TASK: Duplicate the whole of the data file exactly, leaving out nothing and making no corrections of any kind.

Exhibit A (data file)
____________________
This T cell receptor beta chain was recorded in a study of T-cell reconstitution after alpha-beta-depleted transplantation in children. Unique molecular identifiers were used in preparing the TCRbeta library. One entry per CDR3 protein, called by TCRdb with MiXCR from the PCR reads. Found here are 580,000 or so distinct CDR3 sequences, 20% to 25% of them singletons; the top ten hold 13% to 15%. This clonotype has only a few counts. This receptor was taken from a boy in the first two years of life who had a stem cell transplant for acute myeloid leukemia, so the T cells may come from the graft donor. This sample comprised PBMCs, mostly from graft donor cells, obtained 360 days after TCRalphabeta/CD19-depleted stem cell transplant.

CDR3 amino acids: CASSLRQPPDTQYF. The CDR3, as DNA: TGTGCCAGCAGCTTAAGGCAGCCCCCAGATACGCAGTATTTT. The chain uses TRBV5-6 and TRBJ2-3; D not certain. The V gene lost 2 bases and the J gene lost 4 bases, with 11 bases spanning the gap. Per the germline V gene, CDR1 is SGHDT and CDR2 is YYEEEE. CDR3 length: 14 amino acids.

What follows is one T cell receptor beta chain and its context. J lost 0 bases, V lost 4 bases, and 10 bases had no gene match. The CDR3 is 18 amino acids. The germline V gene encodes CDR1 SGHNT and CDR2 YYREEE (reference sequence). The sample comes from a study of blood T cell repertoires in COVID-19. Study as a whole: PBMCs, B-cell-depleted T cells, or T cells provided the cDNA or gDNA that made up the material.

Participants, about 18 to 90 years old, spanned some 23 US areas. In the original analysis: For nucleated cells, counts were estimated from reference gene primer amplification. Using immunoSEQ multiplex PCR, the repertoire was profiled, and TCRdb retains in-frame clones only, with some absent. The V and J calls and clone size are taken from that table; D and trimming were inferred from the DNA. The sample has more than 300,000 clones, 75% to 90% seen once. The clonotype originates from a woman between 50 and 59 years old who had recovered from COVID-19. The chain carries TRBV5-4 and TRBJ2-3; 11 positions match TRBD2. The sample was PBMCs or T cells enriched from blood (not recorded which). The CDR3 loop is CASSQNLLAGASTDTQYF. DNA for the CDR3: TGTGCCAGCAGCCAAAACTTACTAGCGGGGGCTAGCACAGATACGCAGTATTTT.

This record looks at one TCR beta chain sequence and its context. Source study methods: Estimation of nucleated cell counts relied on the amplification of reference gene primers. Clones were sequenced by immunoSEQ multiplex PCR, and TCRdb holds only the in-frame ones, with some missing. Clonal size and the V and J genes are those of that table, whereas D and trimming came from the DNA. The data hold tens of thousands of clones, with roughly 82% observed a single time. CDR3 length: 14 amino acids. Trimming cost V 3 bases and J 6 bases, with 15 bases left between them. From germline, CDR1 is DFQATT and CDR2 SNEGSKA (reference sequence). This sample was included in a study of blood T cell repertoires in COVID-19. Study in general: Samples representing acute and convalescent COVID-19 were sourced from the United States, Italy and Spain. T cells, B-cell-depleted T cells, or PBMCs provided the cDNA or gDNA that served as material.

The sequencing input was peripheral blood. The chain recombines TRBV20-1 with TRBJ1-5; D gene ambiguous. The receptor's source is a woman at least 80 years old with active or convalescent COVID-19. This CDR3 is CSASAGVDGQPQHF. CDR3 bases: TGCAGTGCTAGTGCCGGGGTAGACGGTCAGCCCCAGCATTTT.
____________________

This T cell receptor beta chain was recorded in a study of T-cell reconstitution after alpha-beta-depleted transplantation in children. Unique molecular identifiers were used in preparing the TCRbeta library. One entry per CDR3 protein, called by TCRdb with MiXCR from the PCR reads. Found here are 580,000 or so distinct CDR3 sequences, 20% to 25% of them singletons; the top ten hold 13% to 15%. This clonotype has only a few counts. This receptor was taken from a boy in the first two years of life who had a stem cell transplant for acute myeloid leukemia, so the T cells may come from the graft donor. This sample comprised PBMCs, mostly from graft donor cells, obtained 360 days after TCRalphabeta/CD19-depleted stem cell transplant.

CDR3 amino acids: CASSLRQPPDTQYF. The CDR3, as DNA: TGTGCCAGCAGCTTAAGGCAGCCCCCAGATACGCAGTATTTT. The chain uses TRBV5-6 and TRBJ2-3; D not certain. The V gene lost 2 bases and the J gene lost 4 bases, with 11 bases spanning the gap. Per the germline V gene, CDR1 is SGHDT and CDR2 is YYEEEE. CDR3 length: 14 amino acids.

What follows is one T cell receptor beta chain and its context. J lost 0 bases, V lost 4 bases, and 10 bases had no gene match. The CDR3 is 18 amino acids. The germline V gene encodes CDR1 SGHNT and CDR2 YYREEE (reference sequence). The sample comes from a study of blood T cell repertoires in COVID-19. Study as a whole: PBMCs, B-cell-depleted T cells, or T cells provided the cDNA or gDNA that made up the material.

Participants, about 18 to 90 years old, spanned some 23 US areas. In the original analysis: For nucleated cells, counts were estimated from reference gene primer amplification. Using immunoSEQ multiplex PCR, the repertoire was profiled, and TCRdb retains in-frame clones only, with some absent. The V and J calls and clone size are taken from that table; D and trimming were inferred from the DNA. The sample has more than 300,000 clones, 75% to 90% seen once. The clonotype originates from a woman between 50 and 59 years old who had recovered from COVID-19. The chain carries TRBV5-4 and TRBJ2-3; 11 positions match TRBD2. The sample was PBMCs or T cells enriched from blood (not recorded which). The CDR3 loop is CASSQNLLAGASTDTQYF. DNA for the CDR3: TGTGCCAGCAGCCAAAACTTACTAGCGGGGGCTAGCACAGATACGCAGTATTTT.

This record looks at one TCR beta chain sequence and its context. Source study methods: Estimation of nucleated cell counts relied on the amplification of reference gene primers. Clones were sequenced by immunoSEQ multiplex PCR, and TCRdb holds only the in-frame ones, with some missing. Clonal size and the V and J genes are those of that table, whereas D and trimming came from the DNA. The data hold tens of thousands of clones, with roughly 82% observed a single time. CDR3 length: 14 amino acids. Trimming cost V 3 bases and J 6 bases, with 15 bases left between them. From germline, CDR1 is DFQATT and CDR2 SNEGSKA (reference sequence). This sample was included in a study of blood T cell repertoires in COVID-19. Study in general: Samples representing acute and convalescent COVID-19 were sourced from the United States, Italy and Spain. T cells, B-cell-depleted T cells, or PBMCs provided the cDNA or gDNA that served as material.

The sequencing input was peripheral blood. The chain recombines TRBV20-1 with TRBJ1-5; D gene ambiguous. The receptor's source is a woman at least 80 years old with active or convalescent COVID-19. This CDR3 is CSASAGVDGQPQHF. CDR3 bases: TGCAGTGCTAGTGCCGGGGTAGACGGTCAGCCCCAGCATTTT.